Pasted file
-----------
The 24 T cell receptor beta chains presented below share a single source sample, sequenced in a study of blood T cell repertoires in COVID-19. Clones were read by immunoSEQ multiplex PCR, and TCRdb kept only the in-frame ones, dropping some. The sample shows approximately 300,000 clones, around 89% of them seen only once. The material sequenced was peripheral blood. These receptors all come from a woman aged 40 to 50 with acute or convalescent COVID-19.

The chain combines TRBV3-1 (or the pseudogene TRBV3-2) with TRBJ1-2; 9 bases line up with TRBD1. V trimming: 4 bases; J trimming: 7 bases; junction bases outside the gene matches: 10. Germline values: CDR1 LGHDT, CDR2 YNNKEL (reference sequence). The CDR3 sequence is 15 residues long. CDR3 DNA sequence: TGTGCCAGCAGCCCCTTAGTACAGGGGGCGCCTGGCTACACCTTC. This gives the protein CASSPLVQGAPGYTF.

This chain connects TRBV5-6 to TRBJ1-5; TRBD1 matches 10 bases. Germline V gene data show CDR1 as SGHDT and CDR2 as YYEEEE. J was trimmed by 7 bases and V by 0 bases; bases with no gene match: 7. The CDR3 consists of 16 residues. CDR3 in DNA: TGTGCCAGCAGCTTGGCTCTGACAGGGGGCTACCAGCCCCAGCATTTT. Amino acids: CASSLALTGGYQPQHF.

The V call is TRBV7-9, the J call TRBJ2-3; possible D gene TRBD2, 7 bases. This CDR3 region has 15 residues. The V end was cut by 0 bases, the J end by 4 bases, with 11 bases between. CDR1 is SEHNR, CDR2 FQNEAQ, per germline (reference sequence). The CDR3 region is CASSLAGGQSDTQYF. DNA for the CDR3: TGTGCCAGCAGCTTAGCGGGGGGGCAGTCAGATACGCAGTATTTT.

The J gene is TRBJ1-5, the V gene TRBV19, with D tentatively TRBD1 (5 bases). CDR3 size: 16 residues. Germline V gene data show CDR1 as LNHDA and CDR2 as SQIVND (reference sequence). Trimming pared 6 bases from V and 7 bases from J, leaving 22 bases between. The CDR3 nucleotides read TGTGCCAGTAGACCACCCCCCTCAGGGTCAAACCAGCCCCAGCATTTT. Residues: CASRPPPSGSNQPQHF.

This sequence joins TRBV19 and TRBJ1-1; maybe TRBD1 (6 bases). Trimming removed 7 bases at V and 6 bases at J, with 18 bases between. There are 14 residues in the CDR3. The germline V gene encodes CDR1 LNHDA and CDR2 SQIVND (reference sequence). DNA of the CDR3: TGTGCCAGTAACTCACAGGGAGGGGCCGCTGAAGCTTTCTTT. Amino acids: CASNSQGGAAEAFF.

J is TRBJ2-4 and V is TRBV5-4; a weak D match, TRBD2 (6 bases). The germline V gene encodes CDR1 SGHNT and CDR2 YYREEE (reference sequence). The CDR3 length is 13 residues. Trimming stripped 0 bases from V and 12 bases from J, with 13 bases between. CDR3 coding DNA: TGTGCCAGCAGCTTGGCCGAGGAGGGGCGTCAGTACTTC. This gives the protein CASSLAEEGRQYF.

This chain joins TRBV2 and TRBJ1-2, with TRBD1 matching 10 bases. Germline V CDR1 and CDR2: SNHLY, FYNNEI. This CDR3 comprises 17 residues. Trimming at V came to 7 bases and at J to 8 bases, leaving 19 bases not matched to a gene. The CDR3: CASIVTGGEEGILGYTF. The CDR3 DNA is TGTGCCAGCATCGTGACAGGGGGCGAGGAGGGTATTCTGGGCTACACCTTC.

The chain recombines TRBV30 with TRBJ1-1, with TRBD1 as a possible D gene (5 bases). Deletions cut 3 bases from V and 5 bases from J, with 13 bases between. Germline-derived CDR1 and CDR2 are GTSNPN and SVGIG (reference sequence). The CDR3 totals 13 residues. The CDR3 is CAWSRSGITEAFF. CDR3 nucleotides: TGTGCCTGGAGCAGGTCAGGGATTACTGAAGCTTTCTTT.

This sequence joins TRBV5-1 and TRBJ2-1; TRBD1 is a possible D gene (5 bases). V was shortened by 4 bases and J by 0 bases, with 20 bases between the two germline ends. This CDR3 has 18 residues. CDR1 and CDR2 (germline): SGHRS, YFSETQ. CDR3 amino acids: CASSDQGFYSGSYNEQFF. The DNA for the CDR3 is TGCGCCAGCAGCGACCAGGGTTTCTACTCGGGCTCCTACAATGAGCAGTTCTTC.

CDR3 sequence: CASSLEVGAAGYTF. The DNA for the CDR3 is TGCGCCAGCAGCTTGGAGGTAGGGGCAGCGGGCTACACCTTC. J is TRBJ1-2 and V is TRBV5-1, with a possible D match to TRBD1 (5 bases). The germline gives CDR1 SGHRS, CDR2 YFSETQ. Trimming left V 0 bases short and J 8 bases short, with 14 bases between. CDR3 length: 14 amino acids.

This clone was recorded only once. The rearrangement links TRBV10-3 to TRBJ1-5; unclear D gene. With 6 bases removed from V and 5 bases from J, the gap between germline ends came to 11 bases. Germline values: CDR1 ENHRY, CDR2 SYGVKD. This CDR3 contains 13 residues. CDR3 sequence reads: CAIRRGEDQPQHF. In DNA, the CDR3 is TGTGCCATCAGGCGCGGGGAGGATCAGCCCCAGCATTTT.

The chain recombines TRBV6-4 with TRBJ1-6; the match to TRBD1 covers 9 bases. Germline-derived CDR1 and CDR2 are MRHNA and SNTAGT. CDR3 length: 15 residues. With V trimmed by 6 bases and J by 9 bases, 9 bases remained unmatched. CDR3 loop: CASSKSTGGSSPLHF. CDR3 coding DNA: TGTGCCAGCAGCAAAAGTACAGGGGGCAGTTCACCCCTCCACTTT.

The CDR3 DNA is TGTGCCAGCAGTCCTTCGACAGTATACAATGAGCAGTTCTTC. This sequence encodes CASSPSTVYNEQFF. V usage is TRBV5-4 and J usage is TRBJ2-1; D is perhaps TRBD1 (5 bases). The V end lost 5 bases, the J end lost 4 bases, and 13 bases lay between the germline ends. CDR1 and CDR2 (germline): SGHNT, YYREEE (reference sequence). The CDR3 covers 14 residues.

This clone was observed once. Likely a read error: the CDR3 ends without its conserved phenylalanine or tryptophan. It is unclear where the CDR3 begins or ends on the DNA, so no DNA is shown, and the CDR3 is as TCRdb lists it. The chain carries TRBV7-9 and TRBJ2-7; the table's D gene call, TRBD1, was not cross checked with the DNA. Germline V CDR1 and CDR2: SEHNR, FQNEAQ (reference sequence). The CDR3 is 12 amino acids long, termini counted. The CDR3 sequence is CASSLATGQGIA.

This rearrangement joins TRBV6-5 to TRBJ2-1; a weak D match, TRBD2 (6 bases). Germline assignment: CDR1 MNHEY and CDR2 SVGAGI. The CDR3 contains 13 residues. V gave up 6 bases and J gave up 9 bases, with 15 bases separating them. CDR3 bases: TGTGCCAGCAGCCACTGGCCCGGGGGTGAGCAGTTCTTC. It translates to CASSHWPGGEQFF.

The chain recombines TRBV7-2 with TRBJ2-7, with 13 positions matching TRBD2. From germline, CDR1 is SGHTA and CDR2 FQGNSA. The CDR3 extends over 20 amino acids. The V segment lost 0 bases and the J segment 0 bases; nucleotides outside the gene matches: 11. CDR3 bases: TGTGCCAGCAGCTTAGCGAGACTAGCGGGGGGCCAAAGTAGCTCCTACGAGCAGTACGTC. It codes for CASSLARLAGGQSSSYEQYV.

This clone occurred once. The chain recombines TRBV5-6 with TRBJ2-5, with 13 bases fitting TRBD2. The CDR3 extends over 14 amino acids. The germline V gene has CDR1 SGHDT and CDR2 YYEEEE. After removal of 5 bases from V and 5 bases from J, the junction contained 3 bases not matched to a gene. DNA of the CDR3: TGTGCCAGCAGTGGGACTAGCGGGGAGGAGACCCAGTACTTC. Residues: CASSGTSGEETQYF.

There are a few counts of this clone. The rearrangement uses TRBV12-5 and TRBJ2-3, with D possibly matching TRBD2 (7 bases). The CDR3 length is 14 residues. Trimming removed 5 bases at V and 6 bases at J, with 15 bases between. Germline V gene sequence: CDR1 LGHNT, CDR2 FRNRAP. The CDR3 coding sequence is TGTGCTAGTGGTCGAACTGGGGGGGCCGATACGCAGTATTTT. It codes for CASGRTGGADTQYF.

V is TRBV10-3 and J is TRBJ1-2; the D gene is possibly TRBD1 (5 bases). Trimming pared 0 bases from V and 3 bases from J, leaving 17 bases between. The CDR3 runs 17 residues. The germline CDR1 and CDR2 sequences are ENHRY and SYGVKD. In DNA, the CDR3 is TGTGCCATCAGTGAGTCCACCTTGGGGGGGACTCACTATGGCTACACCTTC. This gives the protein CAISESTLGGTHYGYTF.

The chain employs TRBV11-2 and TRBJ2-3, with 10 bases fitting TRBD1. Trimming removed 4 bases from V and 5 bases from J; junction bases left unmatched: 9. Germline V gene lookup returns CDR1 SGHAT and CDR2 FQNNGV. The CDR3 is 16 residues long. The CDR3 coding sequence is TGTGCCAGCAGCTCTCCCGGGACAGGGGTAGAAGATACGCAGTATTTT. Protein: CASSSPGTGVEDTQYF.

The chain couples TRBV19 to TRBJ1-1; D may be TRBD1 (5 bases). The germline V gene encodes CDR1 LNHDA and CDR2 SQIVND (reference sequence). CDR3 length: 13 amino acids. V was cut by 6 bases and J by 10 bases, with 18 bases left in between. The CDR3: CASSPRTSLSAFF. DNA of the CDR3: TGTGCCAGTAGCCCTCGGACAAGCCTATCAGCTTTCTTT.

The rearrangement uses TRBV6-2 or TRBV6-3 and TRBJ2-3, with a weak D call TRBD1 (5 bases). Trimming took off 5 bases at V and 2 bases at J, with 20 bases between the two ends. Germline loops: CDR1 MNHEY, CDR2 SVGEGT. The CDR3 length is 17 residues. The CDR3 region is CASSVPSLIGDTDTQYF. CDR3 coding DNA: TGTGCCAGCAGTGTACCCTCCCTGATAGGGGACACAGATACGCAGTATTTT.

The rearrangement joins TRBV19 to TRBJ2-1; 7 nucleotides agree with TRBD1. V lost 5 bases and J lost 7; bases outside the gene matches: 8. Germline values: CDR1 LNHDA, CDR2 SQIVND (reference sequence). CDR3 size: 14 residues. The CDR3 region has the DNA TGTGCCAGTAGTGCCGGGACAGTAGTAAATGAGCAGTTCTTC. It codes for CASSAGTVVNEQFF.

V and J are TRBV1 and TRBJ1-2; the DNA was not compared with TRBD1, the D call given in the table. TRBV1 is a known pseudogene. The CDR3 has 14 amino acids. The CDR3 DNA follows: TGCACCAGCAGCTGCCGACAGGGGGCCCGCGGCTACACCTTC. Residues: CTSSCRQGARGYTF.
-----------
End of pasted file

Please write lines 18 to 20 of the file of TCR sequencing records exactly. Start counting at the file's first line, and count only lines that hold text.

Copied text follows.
This clone occurred once. The chain recombines TRBV5-6 with TRBJ2-5, with 13 bases fitting TRBD2. The CDR3 extends over 14 amino acids. The germline V gene has CDR1 SGHDT and CDR2 YYEEEE. After removal of 5 bases from V and 5 bases from J, the junction contained 3 bases not matched to a gene. DNA of the CDR3: TGTGCCAGCAGTGGGACTAGCGGGGAGGAGACCCAGTACTTC. Residues: CASSGTSGEETQYF.

There are a few counts of this clone. The rearrangement uses TRBV12-5 and TRBJ2-3, with D possibly matching TRBD2 (7 bases). The CDR3 length is 14 residues. Trimming removed 5 bases at V and 6 bases at J, with 15 bases between. Germline V gene sequence: CDR1 LGHNT, CDR2 FRNRAP. The CDR3 coding sequence is TGTGCTAGTGGTCGAACTGGGGGGGCCGATACGCAGTATTTT. It codes for CASGRTGGADTQYF.

V is TRBV10-3 and J is TRBJ1-2; the D gene is possibly TRBD1 (5 bases). Trimming pared 0 bases from V and 3 bases from J, leaving 17 bases between. The CDR3 runs 17 residues. The germline CDR1 and CDR2 sequences are ENHRY and SYGVKD. In DNA, the CDR3 is TGTGCCATCAGTGAGTCCACCTTGGGGGGGACTCACTATGGCTACACCTTC. This gives the protein CAISESTLGGTHYGYTF.